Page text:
Archive for March, 2008

Flash CS3 and _exclude.xml

Wednesday, March 26th, 2008

While working on a modest Flash framework at HZDG, I ran into a problem that everybody who works on a modest Flash framework runs into: there's no easy way to prevent classes from being compiled into a SWF in Flash CS3. Back in the days of AS2, classes could be excluded from compilation by creating an xml file like the following:

<?xml version="1.0" encoding="utf-8"?>
<excludeAssets>
	<asset name="MyClass" />
</excludeAssets>

Assuming that you had an FLA named "filename.fla," and saved the above xml as "filename_exclude.xml" in the same directory, the class MyClass would be excluded from your compiled SWF. This allowed you to create an application that used multiple SWF files without bloating the filesize and increasing the user's download time by including every class in every SWF. For some reason, however, this functionality was dropped in Flash CS3. Luckily, with the help of a tricky JSFL file, we can get it back.

Download the example and source files as a zip file or get them from my AS3 JSFL subversion repository. Then keep reading — I'll tell you what's going on.

Example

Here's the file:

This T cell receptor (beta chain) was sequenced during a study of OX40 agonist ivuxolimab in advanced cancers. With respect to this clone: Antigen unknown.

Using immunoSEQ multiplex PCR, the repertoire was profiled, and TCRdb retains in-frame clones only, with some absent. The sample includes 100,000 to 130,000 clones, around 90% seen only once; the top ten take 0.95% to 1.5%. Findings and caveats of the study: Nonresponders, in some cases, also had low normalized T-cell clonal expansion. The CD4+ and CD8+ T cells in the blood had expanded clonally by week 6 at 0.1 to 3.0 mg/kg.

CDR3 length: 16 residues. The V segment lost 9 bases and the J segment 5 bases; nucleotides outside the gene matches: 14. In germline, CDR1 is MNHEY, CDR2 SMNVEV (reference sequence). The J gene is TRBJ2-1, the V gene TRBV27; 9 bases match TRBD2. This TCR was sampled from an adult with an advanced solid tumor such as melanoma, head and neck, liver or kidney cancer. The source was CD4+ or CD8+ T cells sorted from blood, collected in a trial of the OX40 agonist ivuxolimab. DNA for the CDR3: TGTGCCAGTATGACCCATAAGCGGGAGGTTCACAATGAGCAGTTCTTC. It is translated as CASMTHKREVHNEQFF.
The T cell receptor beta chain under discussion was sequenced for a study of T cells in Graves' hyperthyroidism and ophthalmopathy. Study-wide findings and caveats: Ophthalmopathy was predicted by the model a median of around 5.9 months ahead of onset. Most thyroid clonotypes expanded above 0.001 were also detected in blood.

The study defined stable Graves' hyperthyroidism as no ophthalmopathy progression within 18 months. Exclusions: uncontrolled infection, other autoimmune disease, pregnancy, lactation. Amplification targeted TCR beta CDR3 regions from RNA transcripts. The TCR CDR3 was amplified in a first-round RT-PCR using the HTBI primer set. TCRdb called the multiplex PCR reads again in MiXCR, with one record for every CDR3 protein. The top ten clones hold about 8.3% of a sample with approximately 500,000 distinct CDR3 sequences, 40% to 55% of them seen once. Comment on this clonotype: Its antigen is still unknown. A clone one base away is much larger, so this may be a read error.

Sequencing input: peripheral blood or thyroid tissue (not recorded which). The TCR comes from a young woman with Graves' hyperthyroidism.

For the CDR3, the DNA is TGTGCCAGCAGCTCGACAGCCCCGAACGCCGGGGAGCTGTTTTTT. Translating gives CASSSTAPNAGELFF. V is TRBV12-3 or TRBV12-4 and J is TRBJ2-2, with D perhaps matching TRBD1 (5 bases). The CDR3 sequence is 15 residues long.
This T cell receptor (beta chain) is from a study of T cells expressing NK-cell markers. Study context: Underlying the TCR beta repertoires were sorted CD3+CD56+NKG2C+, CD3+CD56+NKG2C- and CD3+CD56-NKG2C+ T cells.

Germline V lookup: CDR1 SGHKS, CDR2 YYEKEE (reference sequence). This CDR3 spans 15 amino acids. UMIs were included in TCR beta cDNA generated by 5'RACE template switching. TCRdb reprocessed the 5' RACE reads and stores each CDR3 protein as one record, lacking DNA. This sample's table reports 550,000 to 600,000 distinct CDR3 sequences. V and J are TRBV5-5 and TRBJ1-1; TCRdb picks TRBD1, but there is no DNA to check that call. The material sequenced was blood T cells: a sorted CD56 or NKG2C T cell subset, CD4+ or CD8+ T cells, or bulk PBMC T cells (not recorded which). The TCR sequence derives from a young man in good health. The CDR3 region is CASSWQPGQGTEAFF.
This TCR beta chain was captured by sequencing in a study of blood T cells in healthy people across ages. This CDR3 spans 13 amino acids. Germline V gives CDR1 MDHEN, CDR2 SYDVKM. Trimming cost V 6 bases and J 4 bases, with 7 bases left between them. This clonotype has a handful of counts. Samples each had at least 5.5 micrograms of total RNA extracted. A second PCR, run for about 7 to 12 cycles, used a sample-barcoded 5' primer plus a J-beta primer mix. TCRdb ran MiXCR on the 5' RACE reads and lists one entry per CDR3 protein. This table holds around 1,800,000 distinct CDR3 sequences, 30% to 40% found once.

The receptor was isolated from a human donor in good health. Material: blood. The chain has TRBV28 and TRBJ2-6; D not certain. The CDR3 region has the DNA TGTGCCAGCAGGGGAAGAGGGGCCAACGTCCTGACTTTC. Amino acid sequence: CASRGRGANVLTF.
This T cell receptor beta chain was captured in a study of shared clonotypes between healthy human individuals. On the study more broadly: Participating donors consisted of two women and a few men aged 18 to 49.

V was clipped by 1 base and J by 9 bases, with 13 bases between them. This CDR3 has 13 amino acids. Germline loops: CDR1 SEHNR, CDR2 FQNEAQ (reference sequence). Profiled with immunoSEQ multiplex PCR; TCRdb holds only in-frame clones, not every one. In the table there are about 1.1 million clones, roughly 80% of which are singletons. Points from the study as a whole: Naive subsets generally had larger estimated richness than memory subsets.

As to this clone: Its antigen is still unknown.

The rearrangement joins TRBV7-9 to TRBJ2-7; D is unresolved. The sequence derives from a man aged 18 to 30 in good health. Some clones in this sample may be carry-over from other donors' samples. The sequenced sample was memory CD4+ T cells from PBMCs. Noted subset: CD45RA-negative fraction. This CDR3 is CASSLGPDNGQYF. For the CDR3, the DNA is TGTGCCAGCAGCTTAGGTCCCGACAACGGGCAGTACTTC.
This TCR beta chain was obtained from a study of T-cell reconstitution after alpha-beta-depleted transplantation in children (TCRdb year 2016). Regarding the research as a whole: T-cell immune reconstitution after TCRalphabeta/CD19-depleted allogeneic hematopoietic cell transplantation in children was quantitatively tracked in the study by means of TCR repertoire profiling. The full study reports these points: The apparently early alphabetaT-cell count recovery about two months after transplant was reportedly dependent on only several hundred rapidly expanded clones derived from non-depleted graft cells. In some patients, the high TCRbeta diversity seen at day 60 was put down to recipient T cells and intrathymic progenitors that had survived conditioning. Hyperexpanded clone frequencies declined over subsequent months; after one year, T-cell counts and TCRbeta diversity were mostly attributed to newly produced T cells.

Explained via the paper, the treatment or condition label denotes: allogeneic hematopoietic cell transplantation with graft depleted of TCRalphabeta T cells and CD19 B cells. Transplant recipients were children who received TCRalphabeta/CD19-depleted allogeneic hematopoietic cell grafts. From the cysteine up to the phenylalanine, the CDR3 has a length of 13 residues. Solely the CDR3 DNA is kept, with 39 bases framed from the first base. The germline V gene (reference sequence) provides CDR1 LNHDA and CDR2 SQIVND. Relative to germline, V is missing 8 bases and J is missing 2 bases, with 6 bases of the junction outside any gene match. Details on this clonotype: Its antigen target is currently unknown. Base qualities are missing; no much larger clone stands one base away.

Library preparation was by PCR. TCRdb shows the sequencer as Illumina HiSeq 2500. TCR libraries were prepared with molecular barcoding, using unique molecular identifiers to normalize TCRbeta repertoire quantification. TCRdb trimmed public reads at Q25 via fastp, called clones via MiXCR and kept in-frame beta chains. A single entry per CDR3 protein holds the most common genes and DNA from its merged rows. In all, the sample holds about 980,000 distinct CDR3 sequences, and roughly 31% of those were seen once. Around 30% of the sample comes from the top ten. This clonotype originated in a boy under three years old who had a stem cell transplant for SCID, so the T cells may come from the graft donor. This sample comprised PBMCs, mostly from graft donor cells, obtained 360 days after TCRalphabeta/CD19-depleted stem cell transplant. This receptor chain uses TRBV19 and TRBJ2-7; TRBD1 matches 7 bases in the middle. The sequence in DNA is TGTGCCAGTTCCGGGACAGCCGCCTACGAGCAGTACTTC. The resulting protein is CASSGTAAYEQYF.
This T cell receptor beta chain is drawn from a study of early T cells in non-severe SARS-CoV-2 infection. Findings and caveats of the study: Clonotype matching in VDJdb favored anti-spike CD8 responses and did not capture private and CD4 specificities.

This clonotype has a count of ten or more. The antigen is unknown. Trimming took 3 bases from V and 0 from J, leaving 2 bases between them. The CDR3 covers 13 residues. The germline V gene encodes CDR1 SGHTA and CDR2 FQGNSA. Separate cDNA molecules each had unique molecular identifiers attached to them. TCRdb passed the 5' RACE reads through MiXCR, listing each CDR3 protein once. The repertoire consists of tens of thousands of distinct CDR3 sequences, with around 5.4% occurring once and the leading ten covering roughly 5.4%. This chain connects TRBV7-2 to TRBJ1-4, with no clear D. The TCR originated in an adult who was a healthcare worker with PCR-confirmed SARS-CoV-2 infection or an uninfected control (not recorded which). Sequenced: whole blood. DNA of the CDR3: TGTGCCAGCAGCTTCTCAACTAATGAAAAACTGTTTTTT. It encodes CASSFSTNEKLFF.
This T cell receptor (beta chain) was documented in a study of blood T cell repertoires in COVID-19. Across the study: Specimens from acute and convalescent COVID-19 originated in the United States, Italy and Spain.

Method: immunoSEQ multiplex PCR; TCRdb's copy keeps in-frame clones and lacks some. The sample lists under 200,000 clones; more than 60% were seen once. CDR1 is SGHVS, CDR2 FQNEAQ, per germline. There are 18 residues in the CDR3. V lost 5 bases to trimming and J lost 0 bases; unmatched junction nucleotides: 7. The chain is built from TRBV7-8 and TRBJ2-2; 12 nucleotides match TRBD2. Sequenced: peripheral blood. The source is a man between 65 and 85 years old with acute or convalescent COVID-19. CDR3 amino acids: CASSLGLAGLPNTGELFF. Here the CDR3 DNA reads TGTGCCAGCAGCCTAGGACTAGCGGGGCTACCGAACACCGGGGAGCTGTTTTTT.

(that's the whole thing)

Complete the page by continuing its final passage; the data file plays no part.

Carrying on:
The example contains two FLA files: "library.fla" and "example.fla." The "library.fla" file contains only the following code on its first frame:

import PointlessThing;
var p:PointlessThing;

In practice, this FLA would be much more complicated, but I've simplified it for demonstration purposes. The only thing that matters is that one or more classes is imported and will be compiled into a swf. (The class I import — PointlessThing — is just that: it serves no real purpose other than to bloat the size of the SWF that it's compiled into so that we can be sure our _exclude file is working.) When we publish "library.fla," the resulting SWF is about 18k.

Our other FLA, "example.fla," is also very simple. It loads "library.swf" and, when the process is complete, creates a new PointlessThing and tells you how large the SWF file is:

import PointlessThing;
import flash.display.Loader;
import flash.system.LoaderContext;
import flash.net.URLRequest;
import flash.system.ApplicationDomain;

var ldr:Loader = new Loader();
var request:URLRequest = new URLRequest('library.swf');
ldr.contentLoaderInfo.addEventListener('complete', completeHandler);
ldr.load(request, new LoaderContext(false, ApplicationDomain.currentDomain));

function completeHandler(e):void
{
	var p:PointlessThing = new PointlessThing();
	textField.text = 'This SWF is ' + this.root.loaderInfo.bytesLoaded + ' bytes.';
}

Compiling this FLA results in a SWF that's approximately 21k. Most of that is because of our PointlessThing class (which of course is only a stand in for the many classes that these two FLAs might share in a real-world application). This added bloat, however, would be completely unnecessary if we could simply use the PointlessThing definition that's already been compiled into the "library.swf" file. In other words, we need to prevent PointlessThing from being compiled into "example.swf." We could use the bridge pattern, but then we'd have to create new interfaces and we still wouldn't be completely rid of those extra bytes.